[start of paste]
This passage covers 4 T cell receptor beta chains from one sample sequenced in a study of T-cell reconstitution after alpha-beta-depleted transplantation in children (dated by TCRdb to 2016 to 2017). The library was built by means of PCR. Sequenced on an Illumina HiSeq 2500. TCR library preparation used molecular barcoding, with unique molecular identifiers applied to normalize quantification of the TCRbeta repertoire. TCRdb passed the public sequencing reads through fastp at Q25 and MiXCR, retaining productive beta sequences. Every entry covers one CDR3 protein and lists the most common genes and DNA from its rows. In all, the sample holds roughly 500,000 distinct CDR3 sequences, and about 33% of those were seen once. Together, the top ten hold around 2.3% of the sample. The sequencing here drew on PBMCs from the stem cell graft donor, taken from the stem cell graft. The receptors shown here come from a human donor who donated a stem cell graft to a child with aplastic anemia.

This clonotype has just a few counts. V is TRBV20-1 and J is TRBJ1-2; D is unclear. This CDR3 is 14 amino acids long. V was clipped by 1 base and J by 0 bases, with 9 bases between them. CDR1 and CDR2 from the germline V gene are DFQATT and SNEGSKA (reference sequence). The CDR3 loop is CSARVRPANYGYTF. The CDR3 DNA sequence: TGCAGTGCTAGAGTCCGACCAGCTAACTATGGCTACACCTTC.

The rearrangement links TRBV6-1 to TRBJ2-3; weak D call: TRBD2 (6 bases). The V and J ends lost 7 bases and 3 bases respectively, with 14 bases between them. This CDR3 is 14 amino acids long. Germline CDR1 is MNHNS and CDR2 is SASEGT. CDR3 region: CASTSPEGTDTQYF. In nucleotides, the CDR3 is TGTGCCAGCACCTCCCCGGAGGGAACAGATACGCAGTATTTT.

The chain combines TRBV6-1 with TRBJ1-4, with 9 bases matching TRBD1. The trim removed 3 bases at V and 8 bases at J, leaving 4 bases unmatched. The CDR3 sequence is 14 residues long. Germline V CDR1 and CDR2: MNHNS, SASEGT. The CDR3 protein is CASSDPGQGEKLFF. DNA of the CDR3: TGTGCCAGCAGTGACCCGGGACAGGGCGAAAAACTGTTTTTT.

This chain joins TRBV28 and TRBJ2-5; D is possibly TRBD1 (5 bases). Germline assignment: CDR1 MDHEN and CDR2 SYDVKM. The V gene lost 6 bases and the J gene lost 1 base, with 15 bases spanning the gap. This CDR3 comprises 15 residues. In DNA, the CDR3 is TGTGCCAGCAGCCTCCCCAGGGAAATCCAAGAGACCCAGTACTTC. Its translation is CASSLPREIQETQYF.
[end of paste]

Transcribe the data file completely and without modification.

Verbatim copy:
This passage covers 4 T cell receptor beta chains from one sample sequenced in a study of T-cell reconstitution after alpha-beta-depleted transplantation in children (dated by TCRdb to 2016 to 2017). The library was built by means of PCR. Sequenced on an Illumina HiSeq 2500. TCR library preparation used molecular barcoding, with unique molecular identifiers applied to normalize quantification of the TCRbeta repertoire. TCRdb passed the public sequencing reads through fastp at Q25 and MiXCR, retaining productive beta sequences. Every entry covers one CDR3 protein and lists the most common genes and DNA from its rows. In all, the sample holds roughly 500,000 distinct CDR3 sequences, and about 33% of those were seen once. Together, the top ten hold around 2.3% of the sample. The sequencing here drew on PBMCs from the stem cell graft donor, taken from the stem cell graft. The receptors shown here come from a human donor who donated a stem cell graft to a child with aplastic anemia.

This clonotype has just a few counts. V is TRBV20-1 and J is TRBJ1-2; D is unclear. This CDR3 is 14 amino acids long. V was clipped by 1 base and J by 0 bases, with 9 bases between them. CDR1 and CDR2 from the germline V gene are DFQATT and SNEGSKA (reference sequence). The CDR3 loop is CSARVRPANYGYTF. The CDR3 DNA sequence: TGCAGTGCTAGAGTCCGACCAGCTAACTATGGCTACACCTTC.

The rearrangement links TRBV6-1 to TRBJ2-3; weak D call: TRBD2 (6 bases). The V and J ends lost 7 bases and 3 bases respectively, with 14 bases between them. This CDR3 is 14 amino acids long. Germline CDR1 is MNHNS and CDR2 is SASEGT. CDR3 region: CASTSPEGTDTQYF. In nucleotides, the CDR3 is TGTGCCAGCACCTCCCCGGAGGGAACAGATACGCAGTATTTT.

The chain combines TRBV6-1 with TRBJ1-4, with 9 bases matching TRBD1. The trim removed 3 bases at V and 8 bases at J, leaving 4 bases unmatched. The CDR3 sequence is 14 residues long. Germline V CDR1 and CDR2: MNHNS, SASEGT. The CDR3 protein is CASSDPGQGEKLFF. DNA of the CDR3: TGTGCCAGCAGTGACCCGGGACAGGGCGAAAAACTGTTTTTT.

This chain joins TRBV28 and TRBJ2-5; D is possibly TRBD1 (5 bases). Germline assignment: CDR1 MDHEN and CDR2 SYDVKM. The V gene lost 6 bases and the J gene lost 1 base, with 15 bases spanning the gap. This CDR3 comprises 15 residues. In DNA, the CDR3 is TGTGCCAGCAGCCTCCCCAGGGAAATCCAAGAGACCCAGTACTTC. Its translation is CASSLPREIQETQYF.